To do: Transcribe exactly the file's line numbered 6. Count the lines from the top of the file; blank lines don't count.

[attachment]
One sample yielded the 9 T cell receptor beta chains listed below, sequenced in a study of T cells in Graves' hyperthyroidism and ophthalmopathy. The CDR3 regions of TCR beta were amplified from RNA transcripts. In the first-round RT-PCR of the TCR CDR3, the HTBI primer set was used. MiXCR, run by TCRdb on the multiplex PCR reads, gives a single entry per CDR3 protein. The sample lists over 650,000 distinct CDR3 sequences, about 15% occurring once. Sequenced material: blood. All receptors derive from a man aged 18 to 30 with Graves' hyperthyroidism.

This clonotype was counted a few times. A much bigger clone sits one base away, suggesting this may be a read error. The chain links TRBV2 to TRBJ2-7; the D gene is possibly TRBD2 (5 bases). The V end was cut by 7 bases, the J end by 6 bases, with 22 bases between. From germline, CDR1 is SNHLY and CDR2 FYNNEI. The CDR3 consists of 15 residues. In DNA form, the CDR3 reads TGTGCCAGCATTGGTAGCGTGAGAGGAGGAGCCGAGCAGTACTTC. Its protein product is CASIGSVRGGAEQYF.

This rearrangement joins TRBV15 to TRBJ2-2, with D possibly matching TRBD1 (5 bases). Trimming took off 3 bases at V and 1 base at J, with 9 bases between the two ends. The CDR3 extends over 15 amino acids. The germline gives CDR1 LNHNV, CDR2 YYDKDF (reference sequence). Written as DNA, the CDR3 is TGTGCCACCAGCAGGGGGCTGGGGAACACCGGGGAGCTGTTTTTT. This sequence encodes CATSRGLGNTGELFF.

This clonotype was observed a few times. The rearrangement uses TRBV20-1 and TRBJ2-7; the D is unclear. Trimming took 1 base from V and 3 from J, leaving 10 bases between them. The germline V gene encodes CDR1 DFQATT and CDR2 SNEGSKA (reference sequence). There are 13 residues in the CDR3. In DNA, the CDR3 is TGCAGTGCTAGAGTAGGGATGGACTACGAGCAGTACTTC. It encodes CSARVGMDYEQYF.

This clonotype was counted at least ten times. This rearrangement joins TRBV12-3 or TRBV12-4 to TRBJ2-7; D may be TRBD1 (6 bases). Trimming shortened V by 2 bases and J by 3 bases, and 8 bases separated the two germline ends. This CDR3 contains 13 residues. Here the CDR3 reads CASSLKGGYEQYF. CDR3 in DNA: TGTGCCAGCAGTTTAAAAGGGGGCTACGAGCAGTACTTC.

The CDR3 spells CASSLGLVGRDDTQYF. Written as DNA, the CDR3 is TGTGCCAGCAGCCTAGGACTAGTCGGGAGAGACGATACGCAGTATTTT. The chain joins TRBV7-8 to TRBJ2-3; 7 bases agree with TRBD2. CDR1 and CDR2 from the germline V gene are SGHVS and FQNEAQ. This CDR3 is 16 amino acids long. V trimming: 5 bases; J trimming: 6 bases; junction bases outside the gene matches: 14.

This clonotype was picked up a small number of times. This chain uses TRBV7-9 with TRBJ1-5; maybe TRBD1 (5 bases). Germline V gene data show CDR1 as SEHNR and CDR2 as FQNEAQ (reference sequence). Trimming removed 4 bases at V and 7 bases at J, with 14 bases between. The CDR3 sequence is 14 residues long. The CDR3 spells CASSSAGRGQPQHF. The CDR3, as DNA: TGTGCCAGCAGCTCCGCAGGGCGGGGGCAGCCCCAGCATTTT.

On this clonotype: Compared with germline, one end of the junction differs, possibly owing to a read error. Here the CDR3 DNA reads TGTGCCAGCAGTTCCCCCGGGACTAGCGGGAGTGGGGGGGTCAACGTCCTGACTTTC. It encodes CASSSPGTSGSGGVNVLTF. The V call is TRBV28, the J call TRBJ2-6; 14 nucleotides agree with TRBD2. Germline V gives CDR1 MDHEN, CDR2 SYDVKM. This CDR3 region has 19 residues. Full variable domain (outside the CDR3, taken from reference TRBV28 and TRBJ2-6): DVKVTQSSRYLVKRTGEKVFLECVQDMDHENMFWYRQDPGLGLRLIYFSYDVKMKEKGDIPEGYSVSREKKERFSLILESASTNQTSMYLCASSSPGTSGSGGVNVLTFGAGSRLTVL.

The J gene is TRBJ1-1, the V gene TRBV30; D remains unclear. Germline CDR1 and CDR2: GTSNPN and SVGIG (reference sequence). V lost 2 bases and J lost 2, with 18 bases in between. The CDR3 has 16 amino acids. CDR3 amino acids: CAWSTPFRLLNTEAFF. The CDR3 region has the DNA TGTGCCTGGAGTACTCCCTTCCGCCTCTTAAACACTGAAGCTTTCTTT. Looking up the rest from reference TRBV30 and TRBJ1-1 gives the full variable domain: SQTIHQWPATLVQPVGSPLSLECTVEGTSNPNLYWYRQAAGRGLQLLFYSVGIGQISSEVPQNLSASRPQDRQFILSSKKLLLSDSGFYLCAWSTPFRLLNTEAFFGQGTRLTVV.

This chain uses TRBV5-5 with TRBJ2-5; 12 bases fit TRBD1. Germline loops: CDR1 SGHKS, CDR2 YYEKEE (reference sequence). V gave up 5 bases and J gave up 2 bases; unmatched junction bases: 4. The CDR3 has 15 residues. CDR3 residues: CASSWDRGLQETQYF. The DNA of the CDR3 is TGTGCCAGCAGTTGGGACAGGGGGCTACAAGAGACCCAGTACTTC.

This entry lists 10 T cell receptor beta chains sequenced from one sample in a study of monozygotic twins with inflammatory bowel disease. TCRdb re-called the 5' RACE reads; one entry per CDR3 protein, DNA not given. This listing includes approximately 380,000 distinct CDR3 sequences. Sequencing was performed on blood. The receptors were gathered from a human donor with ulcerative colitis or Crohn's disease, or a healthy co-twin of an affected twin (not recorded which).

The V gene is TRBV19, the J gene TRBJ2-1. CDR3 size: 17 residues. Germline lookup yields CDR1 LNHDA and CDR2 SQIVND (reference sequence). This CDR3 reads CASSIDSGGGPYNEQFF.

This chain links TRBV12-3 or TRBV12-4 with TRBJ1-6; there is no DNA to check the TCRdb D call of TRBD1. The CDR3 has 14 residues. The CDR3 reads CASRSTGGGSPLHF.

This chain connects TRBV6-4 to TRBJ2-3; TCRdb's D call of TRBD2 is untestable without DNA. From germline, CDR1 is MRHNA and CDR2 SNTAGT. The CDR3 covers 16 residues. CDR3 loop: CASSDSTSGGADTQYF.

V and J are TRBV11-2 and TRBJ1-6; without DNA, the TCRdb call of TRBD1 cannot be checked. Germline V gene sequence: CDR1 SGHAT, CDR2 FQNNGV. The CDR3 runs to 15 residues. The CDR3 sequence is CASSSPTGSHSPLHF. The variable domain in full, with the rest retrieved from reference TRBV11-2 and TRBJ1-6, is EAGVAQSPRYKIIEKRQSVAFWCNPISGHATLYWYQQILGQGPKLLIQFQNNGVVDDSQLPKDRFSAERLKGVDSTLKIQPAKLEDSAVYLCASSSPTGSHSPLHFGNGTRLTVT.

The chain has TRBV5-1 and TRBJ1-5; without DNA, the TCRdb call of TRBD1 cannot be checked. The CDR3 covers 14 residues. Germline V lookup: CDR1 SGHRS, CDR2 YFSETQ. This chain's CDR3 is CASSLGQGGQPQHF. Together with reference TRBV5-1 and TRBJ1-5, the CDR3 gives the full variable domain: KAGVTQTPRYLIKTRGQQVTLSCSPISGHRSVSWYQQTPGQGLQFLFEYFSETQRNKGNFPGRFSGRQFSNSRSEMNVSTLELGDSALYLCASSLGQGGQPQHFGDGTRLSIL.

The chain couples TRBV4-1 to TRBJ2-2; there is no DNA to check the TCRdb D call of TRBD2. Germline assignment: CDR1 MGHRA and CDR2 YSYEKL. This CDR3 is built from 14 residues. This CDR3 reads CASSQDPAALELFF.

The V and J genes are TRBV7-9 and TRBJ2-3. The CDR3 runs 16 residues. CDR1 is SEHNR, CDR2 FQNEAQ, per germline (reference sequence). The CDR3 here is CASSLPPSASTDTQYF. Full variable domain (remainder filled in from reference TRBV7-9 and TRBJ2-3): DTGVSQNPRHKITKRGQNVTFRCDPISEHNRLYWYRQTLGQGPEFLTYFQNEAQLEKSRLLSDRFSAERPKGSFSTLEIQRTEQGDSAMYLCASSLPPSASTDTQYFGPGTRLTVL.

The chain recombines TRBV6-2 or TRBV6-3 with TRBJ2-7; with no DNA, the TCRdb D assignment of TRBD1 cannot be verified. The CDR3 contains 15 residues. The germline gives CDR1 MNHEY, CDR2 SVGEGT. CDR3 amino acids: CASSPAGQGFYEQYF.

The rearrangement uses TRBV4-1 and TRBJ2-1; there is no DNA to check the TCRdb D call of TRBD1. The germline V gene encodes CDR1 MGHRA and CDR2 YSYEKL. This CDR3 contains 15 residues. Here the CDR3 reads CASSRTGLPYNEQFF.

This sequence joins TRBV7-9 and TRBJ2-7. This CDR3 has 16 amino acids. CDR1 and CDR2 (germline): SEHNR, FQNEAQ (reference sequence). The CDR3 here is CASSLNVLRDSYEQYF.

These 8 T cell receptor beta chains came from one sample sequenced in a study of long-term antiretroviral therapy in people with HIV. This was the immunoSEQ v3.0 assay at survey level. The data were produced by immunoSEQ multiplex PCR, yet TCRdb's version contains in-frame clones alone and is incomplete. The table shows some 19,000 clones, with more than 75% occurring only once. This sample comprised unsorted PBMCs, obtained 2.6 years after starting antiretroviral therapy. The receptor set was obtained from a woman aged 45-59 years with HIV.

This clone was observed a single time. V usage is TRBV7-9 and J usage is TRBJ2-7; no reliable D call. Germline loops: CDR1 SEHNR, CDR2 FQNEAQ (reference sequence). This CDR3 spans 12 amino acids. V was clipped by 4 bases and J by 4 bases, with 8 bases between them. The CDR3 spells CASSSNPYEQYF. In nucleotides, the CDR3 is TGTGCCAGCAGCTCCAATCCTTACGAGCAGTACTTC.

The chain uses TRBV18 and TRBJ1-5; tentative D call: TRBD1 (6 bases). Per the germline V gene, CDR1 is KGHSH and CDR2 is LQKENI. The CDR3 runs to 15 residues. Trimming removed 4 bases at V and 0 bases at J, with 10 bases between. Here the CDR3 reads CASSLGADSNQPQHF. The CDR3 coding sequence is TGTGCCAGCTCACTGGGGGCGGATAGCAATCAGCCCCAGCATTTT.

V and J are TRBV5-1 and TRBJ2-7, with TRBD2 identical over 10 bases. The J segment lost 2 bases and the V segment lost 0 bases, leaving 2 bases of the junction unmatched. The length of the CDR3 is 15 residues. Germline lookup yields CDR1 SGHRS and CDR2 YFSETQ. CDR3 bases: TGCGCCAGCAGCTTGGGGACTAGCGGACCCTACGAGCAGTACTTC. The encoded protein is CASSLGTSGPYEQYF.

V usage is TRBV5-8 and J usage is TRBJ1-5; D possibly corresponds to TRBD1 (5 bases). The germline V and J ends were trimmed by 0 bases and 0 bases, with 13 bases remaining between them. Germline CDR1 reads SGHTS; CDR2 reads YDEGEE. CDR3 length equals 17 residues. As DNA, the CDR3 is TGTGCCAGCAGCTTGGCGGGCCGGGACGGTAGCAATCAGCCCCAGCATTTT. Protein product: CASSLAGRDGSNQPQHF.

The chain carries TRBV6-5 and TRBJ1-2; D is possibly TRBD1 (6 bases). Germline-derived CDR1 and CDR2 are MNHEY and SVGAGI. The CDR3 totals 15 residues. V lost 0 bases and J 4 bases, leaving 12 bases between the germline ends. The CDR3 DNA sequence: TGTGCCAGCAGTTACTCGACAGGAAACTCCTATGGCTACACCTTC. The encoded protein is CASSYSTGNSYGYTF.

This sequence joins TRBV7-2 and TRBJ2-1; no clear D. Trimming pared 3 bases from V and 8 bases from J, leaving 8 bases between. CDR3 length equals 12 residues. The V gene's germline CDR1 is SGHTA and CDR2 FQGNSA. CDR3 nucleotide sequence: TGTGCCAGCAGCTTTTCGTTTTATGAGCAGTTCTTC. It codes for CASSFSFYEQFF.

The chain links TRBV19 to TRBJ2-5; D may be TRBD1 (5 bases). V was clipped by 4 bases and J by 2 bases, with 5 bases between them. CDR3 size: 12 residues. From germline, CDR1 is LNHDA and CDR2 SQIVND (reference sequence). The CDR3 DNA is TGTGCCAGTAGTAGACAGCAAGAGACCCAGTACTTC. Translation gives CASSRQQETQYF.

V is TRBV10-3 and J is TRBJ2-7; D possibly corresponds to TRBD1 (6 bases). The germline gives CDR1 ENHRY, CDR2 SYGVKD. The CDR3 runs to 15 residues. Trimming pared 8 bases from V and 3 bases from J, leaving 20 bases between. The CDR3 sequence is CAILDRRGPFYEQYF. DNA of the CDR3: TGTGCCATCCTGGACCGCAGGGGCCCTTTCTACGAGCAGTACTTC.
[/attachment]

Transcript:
The CDR3 spells CASSLGLVGRDDTQYF. Written as DNA, the CDR3 is TGTGCCAGCAGCCTAGGACTAGTCGGGAGAGACGATACGCAGTATTTT. The chain joins TRBV7-8 to TRBJ2-3; 7 bases agree with TRBD2. CDR1 and CDR2 from the germline V gene are SGHVS and FQNEAQ. This CDR3 is 16 amino acids long. V trimming: 5 bases; J trimming: 6 bases; junction bases outside the gene matches: 14.